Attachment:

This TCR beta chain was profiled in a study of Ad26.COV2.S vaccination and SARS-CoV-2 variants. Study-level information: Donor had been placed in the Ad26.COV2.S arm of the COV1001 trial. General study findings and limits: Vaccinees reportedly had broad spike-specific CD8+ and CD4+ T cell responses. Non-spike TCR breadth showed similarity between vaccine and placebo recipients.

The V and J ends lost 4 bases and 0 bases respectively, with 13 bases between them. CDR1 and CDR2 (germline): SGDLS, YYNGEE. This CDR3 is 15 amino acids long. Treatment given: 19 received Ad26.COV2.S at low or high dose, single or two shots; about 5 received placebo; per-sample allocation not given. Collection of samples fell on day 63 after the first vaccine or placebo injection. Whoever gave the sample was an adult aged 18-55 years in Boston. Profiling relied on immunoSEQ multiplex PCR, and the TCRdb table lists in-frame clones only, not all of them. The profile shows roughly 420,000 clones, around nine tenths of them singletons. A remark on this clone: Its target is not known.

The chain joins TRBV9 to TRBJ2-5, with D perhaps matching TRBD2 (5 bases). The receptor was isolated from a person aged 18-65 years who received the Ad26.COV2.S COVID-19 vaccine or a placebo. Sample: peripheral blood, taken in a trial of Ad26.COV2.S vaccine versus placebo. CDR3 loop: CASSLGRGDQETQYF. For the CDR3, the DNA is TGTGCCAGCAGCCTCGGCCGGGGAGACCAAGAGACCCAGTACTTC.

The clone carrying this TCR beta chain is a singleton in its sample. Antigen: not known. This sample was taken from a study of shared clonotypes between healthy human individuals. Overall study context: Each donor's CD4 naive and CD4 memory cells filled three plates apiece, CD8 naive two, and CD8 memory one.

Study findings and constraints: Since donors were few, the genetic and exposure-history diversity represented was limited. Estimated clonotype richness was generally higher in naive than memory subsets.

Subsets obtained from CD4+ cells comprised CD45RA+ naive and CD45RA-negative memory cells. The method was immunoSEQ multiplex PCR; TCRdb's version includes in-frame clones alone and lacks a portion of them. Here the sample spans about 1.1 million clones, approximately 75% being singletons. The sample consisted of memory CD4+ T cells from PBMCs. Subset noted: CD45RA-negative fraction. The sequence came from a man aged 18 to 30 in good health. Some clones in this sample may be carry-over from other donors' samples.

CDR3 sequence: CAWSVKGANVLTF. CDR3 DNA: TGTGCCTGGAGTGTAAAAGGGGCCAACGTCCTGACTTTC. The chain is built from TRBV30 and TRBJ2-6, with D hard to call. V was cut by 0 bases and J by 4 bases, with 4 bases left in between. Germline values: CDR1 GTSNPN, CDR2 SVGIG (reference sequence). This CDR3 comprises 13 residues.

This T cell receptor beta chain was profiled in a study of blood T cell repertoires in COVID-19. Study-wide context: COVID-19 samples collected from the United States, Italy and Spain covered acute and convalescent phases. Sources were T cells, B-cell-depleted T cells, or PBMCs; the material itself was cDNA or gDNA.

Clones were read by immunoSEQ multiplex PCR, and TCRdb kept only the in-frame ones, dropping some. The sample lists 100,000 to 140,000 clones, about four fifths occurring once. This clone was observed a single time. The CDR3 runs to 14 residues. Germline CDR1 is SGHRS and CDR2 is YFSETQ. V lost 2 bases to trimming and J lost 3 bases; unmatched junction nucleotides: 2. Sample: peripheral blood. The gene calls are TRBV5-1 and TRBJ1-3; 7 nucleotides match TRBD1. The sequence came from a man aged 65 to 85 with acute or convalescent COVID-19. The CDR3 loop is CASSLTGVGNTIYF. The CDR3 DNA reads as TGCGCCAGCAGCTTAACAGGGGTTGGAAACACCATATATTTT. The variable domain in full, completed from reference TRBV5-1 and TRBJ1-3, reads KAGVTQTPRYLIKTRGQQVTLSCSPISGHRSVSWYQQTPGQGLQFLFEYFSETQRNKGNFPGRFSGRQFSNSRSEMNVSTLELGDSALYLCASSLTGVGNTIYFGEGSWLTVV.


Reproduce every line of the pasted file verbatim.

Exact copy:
This TCR beta chain was profiled in a study of Ad26.COV2.S vaccination and SARS-CoV-2 variants. Study-level information: Donor had been placed in the Ad26.COV2.S arm of the COV1001 trial. General study findings and limits: Vaccinees reportedly had broad spike-specific CD8+ and CD4+ T cell responses. Non-spike TCR breadth showed similarity between vaccine and placebo recipients.

The V and J ends lost 4 bases and 0 bases respectively, with 13 bases between them. CDR1 and CDR2 (germline): SGDLS, YYNGEE. This CDR3 is 15 amino acids long. Treatment given: 19 received Ad26.COV2.S at low or high dose, single or two shots; about 5 received placebo; per-sample allocation not given. Collection of samples fell on day 63 after the first vaccine or placebo injection. Whoever gave the sample was an adult aged 18-55 years in Boston. Profiling relied on immunoSEQ multiplex PCR, and the TCRdb table lists in-frame clones only, not all of them. The profile shows roughly 420,000 clones, around nine tenths of them singletons. A remark on this clone: Its target is not known.

The chain joins TRBV9 to TRBJ2-5, with D perhaps matching TRBD2 (5 bases). The receptor was isolated from a person aged 18-65 years who received the Ad26.COV2.S COVID-19 vaccine or a placebo. Sample: peripheral blood, taken in a trial of Ad26.COV2.S vaccine versus placebo. CDR3 loop: CASSLGRGDQETQYF. For the CDR3, the DNA is TGTGCCAGCAGCCTCGGCCGGGGAGACCAAGAGACCCAGTACTTC.

The clone carrying this TCR beta chain is a singleton in its sample. Antigen: not known. This sample was taken from a study of shared clonotypes between healthy human individuals. Overall study context: Each donor's CD4 naive and CD4 memory cells filled three plates apiece, CD8 naive two, and CD8 memory one.

Study findings and constraints: Since donors were few, the genetic and exposure-history diversity represented was limited. Estimated clonotype richness was generally higher in naive than memory subsets.

Subsets obtained from CD4+ cells comprised CD45RA+ naive and CD45RA-negative memory cells. The method was immunoSEQ multiplex PCR; TCRdb's version includes in-frame clones alone and lacks a portion of them. Here the sample spans about 1.1 million clones, approximately 75% being singletons. The sample consisted of memory CD4+ T cells from PBMCs. Subset noted: CD45RA-negative fraction. The sequence came from a man aged 18 to 30 in good health. Some clones in this sample may be carry-over from other donors' samples.

CDR3 sequence: CAWSVKGANVLTF. CDR3 DNA: TGTGCCTGGAGTGTAAAAGGGGCCAACGTCCTGACTTTC. The chain is built from TRBV30 and TRBJ2-6, with D hard to call. V was cut by 0 bases and J by 4 bases, with 4 bases left in between. Germline values: CDR1 GTSNPN, CDR2 SVGIG (reference sequence). This CDR3 comprises 13 residues.

This T cell receptor beta chain was profiled in a study of blood T cell repertoires in COVID-19. Study-wide context: COVID-19 samples collected from the United States, Italy and Spain covered acute and convalescent phases. Sources were T cells, B-cell-depleted T cells, or PBMCs; the material itself was cDNA or gDNA.

Clones were read by immunoSEQ multiplex PCR, and TCRdb kept only the in-frame ones, dropping some. The sample lists 100,000 to 140,000 clones, about four fifths occurring once. This clone was observed a single time. The CDR3 runs to 14 residues. Germline CDR1 is SGHRS and CDR2 is YFSETQ. V lost 2 bases to trimming and J lost 3 bases; unmatched junction nucleotides: 2. Sample: peripheral blood. The gene calls are TRBV5-1 and TRBJ1-3; 7 nucleotides match TRBD1. The sequence came from a man aged 65 to 85 with acute or convalescent COVID-19. The CDR3 loop is CASSLTGVGNTIYF. The CDR3 DNA reads as TGCGCCAGCAGCTTAACAGGGGTTGGAAACACCATATATTTT. The variable domain in full, completed from reference TRBV5-1 and TRBJ1-3, reads KAGVTQTPRYLIKTRGQQVTLSCSPISGHRSVSWYQQTPGQGLQFLFEYFSETQRNKGNFPGRFSGRQFSNSRSEMNVSTLELGDSALYLCASSLTGVGNTIYFGEGSWLTVV.